It’s fairly easy for me to look back fondly on all the minimal coffee stands and design conscious places I visited while in Tokyo, but let’s be realistic here. I spent a total of 10 minutes at Be A Good Neighbor Coffee Kiosk in Sendagaya, Shibuya. Despite this, such was the pleasure in such a thrifty, thoughtful coffee experience with a humble message attached to it that I fell for it and it is one I can’t wait to revisit.
The original of a trifecta of coffee stands by owner Mashiro Kajiwara, editor of one of my former favorite Japanese publications RELAX mag, it’s plain to see his training and foresight for the future of specialty coffee wasn’t misplaced. The others having been opened on the other side of Tokyo at Skytree and in buzzing Roppongi are testament to this vision. True to the stores name, there’s a warm casual welcome when you enter, which is always acknowledged as a foreigner in Tokyo. There’s no pressure to order and vacate despite the closet like size and standing at the thin timber ledge on the window to gather your thoughts for a few minutes felt normal. The stand is being as good as it can be to you.
There’s a choice of 3 single origin beans from the understated Kagoshima based, Viola Coffee brewed anyway you prefer. There’s no seating but if you linger you won’t be rushed out and the staff are happy to talk espresso. If coffee isn’t your thing there’s also a small selection of teas, cakes and scones for you.
‘A New Day Starts Here’ is the mantra at Be A Good Neighbor with it being on a wooden v-board out the front and above the espresso machine and I visited when it actually held some relevance to me. Being the last coffee kiosk I visited before I jetted off to Korea and said goodbye to the current incarnation of living in Japan Be a Good Neighbor left me with enough of an impression, even after only ten minutes, that I could see myself coming back and being welcomed with ‘Usual?’ as if I were a living next door myself.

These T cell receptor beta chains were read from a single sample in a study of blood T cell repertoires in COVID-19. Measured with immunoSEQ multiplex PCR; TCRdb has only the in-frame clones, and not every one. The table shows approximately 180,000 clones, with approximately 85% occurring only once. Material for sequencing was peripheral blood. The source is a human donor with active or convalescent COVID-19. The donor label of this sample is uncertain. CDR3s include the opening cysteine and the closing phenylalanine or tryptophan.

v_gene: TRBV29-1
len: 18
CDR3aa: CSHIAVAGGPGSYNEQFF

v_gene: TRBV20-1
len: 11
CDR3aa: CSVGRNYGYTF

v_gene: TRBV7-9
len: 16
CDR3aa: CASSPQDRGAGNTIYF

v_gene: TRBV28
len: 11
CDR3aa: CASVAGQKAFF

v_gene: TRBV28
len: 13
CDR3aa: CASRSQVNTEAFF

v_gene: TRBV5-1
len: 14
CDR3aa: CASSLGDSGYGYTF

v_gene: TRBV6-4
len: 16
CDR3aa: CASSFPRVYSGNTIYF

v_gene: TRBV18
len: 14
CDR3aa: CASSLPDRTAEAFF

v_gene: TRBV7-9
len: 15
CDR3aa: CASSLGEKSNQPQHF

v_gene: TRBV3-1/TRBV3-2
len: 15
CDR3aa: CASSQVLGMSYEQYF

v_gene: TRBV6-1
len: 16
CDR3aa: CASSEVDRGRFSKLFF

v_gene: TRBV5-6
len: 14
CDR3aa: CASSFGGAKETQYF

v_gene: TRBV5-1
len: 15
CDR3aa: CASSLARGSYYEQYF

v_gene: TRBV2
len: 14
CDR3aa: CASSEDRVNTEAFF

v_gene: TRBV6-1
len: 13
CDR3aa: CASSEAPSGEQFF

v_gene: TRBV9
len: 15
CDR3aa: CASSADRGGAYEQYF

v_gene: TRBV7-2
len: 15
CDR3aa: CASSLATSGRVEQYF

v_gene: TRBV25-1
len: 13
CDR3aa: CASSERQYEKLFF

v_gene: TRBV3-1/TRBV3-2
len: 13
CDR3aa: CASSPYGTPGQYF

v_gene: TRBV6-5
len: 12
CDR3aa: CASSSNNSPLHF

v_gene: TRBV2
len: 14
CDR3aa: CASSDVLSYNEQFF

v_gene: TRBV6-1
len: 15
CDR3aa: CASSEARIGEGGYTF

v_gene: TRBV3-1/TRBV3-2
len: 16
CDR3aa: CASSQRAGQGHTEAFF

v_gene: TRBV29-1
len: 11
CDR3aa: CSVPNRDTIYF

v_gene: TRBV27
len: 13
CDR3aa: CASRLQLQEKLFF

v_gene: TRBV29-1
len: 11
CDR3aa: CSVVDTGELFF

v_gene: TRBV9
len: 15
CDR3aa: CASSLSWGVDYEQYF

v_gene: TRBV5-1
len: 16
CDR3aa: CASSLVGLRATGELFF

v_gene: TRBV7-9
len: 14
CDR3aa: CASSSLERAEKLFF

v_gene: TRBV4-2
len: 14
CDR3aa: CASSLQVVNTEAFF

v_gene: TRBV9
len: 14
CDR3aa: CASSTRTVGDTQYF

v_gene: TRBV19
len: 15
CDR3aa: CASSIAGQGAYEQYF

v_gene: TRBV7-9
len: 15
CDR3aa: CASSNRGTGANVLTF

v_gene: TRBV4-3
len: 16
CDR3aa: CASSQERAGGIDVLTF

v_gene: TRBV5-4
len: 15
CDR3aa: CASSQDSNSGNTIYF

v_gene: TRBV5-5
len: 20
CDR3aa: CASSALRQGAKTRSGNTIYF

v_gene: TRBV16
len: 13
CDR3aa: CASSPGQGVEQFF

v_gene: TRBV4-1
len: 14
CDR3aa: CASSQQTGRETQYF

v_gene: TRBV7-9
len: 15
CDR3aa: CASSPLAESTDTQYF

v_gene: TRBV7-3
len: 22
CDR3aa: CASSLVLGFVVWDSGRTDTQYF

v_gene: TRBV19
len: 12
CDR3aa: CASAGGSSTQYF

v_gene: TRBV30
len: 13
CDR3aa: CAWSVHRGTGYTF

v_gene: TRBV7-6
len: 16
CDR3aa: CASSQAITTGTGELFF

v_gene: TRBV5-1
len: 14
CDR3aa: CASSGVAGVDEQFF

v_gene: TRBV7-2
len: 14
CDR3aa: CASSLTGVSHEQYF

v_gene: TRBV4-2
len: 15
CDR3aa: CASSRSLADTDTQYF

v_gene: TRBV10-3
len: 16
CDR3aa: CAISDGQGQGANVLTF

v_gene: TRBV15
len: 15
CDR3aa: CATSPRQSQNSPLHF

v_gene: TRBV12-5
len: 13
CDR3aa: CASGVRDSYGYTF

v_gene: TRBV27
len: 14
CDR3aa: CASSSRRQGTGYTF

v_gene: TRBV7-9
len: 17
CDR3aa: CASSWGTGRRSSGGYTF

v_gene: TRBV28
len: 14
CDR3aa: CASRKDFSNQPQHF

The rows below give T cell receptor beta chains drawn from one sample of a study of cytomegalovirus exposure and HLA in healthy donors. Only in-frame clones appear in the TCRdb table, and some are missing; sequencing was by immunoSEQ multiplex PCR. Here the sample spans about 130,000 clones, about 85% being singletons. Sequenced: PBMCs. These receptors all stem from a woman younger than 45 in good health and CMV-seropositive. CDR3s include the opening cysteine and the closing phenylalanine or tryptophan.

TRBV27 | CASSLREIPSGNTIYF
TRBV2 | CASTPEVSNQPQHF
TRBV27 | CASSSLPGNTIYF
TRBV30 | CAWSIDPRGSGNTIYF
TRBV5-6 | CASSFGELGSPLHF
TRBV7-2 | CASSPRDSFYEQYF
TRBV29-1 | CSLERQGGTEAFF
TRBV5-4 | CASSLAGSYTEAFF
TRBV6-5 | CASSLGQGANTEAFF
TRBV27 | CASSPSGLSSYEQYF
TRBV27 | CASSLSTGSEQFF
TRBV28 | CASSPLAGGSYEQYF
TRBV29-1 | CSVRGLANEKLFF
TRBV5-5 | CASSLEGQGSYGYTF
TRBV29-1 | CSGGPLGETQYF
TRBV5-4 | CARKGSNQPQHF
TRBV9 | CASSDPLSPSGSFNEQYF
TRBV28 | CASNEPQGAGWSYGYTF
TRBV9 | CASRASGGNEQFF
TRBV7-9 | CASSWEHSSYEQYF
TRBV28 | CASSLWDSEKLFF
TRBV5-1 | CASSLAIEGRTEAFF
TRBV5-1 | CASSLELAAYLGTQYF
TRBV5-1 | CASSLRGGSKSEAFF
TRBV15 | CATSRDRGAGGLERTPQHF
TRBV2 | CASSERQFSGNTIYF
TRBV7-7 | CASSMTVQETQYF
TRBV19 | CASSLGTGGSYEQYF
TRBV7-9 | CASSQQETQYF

There’s a weird place out there called Nui. Hostel & Bar Lounge. It’s filled with aesthetically pleasing design, where cement absorbs clean cut timber and steel. Where classical stools stand side by side with modern ones as if they are family. Where locals looking like a Yohji Yamamoto catwalk sit and converse with travelers in North Face jackets. It’d kind of be beautiful if I could step out side myself for a minute. Nui. Hostel & Bar in Kuramae, Tokyo is this place and if only I could leave my hesitations at the door, it could just be the best hostel in Tokyo.
Hang on. This place checks every single box I have for a place to stay while travelling. Cool people, Friendly staff, affordable rooms, good location… so why my hesitation? It’s because it is too perfect… I have to find a flaw and after thinking about it I find it in my own personal hang ups. ‘This is simply idiotic’ I pondered to myself while sipping on as good a flat white as anywhere, listening to some guy from Norway play on the piano in the common area, while girls swoon over his blond hair and blue eyes.
I’m jealous. I’m jealous that I have to share some beautiful shit.
So… let’s step outside myself for a second. There’s a bar, with any drink available that serves drinks until 3am. A kitchen with an awesome breakfast menu until 11am, that then serves lunch and dinner and all of it is just fucking delicious. Beds and a hostel area that feels more like someones home than it does a 5 story building in west Tokyo. Staff and locals that actually will talk to you and surprise you with their interest of what you’re doing there. It’s a hangout, bar, cafe, restaurant and hotel.
I was just about done with hostel life before I stayed at Nui. Hostel & Bar and to be honest, I still think I am. The majority of places just don’t have this level of polish and I did fork out a little bit extra for a single room by myself. The area is a little far from areas like Shibuya and Harajuku but don’t let that deter you. Nui Hostel & Bar is simply put, the first place you should look for accommodation in Tokyo if you enjoy backpacking, travel and design.
© 2014 Carey Ciuro